Amazon Knows Good Books?

Snooping around I discovered that Amazon has published its very own list of the top 100 books you must read before ordering anything from Powell’s. Of course, it is a true saying that top 100 lists are like assholes: everyone has one. One of the recent lists that made a lot of press is the Modern Library Top 100. This list, it has been noted, tends to favor authors published by Modern Library or Random House and shows a preference for old dead white men. Flawed, for sure, but still a good list to follow if you’re out to read the top novels in English.

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Amazon Buys Goodreads

Amazon Buys Goodreads, Agenda of World Conquest Marches On
By Matthew Yglesias at Slate

GoodreadsAmazon is acquiring GoodReads, a nifty social book recommendation engine that many of my friends with book-length attention spans love.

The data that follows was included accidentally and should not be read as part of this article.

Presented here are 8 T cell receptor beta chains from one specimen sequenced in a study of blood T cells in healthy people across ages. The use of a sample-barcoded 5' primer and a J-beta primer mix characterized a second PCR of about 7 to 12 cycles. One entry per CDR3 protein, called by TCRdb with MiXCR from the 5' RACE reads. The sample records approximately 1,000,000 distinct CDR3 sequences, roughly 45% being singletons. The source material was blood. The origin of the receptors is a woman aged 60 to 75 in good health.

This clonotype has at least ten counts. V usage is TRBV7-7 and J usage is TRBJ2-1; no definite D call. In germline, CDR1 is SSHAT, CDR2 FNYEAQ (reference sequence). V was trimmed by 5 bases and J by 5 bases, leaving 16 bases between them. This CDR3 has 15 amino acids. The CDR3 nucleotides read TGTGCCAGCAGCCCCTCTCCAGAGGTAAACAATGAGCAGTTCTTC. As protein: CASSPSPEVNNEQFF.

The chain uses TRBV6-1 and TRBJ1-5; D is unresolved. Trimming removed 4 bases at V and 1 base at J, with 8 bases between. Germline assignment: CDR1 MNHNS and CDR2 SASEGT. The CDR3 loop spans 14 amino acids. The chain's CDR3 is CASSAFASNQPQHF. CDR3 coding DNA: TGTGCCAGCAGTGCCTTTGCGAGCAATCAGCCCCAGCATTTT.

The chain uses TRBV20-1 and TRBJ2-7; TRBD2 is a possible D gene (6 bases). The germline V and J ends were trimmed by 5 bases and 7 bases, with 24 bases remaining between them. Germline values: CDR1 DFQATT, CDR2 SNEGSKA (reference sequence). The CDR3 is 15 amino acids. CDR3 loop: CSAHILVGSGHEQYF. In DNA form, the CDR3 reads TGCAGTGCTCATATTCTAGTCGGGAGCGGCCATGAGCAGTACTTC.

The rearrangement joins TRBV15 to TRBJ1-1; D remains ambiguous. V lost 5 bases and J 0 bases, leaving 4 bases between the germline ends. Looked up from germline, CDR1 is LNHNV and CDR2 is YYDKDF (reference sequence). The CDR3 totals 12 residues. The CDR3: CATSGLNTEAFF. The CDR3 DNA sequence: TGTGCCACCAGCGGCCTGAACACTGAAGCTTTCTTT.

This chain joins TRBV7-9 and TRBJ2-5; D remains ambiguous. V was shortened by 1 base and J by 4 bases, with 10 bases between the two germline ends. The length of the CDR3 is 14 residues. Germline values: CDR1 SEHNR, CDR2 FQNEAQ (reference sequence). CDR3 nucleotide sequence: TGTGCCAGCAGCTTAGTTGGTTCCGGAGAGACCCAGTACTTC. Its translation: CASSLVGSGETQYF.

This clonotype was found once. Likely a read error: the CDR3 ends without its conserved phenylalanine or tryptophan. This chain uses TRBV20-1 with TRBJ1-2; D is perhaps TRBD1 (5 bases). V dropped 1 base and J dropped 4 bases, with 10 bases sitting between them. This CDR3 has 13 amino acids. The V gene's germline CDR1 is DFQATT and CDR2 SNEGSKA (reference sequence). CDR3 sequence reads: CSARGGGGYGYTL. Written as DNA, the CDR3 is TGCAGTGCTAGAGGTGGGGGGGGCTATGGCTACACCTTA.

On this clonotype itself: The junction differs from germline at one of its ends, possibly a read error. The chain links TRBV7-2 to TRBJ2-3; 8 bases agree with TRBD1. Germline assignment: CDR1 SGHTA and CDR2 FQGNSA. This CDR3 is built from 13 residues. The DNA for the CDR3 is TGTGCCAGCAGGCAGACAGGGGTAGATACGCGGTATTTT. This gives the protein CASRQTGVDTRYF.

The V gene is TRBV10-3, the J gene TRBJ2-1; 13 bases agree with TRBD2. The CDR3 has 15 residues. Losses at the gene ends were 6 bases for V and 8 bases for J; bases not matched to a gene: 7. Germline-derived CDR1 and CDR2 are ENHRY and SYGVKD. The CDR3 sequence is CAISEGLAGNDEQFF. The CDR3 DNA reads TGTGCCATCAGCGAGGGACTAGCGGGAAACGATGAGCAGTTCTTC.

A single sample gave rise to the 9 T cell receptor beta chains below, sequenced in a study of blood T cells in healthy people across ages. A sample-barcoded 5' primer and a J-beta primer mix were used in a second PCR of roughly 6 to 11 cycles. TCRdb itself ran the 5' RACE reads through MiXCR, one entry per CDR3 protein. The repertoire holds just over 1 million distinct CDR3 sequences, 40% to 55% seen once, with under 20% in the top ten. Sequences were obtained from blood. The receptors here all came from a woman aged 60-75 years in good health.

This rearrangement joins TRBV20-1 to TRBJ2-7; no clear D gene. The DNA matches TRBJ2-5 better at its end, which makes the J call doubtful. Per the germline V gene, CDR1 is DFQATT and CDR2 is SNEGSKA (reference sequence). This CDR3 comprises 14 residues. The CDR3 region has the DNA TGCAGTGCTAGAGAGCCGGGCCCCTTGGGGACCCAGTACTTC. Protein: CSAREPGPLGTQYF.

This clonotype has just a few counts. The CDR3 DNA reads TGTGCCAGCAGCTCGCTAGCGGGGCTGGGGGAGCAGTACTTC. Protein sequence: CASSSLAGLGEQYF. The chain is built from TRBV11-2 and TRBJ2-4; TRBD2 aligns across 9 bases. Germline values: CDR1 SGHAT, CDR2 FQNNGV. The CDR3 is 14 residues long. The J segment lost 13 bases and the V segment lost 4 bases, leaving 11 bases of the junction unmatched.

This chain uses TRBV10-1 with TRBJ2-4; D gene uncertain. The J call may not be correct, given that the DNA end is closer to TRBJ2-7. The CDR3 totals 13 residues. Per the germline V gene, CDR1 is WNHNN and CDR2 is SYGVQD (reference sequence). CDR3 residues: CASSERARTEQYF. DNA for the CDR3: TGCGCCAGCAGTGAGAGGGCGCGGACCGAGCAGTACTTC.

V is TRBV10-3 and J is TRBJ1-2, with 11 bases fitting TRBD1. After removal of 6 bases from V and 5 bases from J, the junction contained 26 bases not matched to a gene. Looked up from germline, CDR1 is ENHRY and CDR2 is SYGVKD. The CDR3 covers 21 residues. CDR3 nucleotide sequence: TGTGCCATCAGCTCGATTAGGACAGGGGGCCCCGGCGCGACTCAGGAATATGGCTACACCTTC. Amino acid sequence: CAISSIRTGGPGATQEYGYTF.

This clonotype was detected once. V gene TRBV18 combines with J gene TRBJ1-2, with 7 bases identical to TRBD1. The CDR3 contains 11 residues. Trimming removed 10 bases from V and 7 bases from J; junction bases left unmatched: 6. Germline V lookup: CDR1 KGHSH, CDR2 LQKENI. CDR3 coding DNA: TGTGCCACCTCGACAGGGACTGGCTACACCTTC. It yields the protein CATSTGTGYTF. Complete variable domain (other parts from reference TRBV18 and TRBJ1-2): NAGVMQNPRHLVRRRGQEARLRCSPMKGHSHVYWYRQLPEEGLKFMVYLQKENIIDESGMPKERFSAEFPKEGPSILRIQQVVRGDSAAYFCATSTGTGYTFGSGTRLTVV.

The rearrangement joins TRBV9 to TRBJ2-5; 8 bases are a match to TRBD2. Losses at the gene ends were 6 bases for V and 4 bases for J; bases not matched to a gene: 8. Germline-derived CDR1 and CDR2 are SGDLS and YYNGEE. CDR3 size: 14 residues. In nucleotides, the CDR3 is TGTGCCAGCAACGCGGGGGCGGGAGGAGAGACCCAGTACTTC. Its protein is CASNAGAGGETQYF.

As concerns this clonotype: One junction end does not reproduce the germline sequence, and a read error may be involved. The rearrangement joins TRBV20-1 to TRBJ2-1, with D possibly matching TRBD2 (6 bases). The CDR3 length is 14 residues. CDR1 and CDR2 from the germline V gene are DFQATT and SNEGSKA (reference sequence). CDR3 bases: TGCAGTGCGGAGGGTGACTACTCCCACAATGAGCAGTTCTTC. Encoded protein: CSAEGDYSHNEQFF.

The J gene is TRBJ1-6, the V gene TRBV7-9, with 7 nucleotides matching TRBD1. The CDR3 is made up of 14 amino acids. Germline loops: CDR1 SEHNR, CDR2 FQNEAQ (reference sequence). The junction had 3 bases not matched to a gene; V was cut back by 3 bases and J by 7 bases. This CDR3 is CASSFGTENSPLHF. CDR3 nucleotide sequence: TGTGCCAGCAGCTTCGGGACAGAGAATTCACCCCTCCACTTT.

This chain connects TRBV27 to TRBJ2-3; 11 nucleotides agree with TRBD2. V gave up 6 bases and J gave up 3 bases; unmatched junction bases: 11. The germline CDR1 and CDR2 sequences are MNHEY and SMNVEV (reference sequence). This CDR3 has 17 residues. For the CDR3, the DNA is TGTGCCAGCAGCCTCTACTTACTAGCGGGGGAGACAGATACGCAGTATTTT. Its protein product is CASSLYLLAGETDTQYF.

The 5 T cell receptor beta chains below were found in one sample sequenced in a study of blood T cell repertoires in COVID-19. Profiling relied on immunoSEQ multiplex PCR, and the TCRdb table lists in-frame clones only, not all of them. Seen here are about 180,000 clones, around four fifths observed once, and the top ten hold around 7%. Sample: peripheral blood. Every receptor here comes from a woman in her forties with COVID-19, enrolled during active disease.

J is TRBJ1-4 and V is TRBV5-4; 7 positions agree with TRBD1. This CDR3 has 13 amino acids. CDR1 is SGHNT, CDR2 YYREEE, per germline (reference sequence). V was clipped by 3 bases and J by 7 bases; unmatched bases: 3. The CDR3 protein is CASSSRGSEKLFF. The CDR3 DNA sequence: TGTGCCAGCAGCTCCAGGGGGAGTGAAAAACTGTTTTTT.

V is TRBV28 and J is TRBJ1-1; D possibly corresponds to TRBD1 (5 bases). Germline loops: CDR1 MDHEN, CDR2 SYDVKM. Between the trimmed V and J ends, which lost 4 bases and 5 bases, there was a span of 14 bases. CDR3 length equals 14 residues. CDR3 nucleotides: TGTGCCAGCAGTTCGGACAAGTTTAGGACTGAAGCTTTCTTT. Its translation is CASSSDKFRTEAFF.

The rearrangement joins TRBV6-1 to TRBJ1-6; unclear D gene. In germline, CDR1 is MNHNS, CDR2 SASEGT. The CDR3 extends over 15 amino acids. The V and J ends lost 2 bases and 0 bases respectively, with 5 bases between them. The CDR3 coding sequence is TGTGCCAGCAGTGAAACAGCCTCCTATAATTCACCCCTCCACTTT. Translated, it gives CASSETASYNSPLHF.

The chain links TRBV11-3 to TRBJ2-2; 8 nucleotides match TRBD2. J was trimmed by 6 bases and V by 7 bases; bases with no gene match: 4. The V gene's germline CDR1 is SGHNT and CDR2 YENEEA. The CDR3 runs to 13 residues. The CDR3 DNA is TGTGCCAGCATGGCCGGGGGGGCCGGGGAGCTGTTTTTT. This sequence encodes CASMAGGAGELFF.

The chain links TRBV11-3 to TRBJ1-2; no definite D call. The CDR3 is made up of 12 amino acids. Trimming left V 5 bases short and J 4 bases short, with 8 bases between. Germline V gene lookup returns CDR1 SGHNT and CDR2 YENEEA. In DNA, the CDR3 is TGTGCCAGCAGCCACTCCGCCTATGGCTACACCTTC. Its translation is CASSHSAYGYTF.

The somewhat curious thing about this is that GoodReads’ primary revenue source appears to be Amazon affiliate links. But they don’t have an exclusive deal from Amazon, as it stands the “buy” options link you to a number of sites. If GoodReads is becomes fully integrated as an Amazon-only property, it won’t necessarily make any money at all but it will cut off sales to other companies while perhaps providing Amazon’s algorithmic recommendations with valuable strategic insights. More grandly, it’s a foray into the world of social networking. Once upon a time, Amazon was but a humble bookseller. Now it’s a world-destroying retail juggernaut. Once upon a time, Kindle was but a humble book-reading-implement. Now it’s a full-fledged tablet platform. Today, GoodReads is about book recommendations. But tomorrow could it dethrone Facebook?

Probably not. But maybe. Amazon is an impressive company. Freed from shareholder demands to show meaningful profits, and led by a strategically daring and technologically skilled team they’re the competitor I don’t think anyone wants to face.

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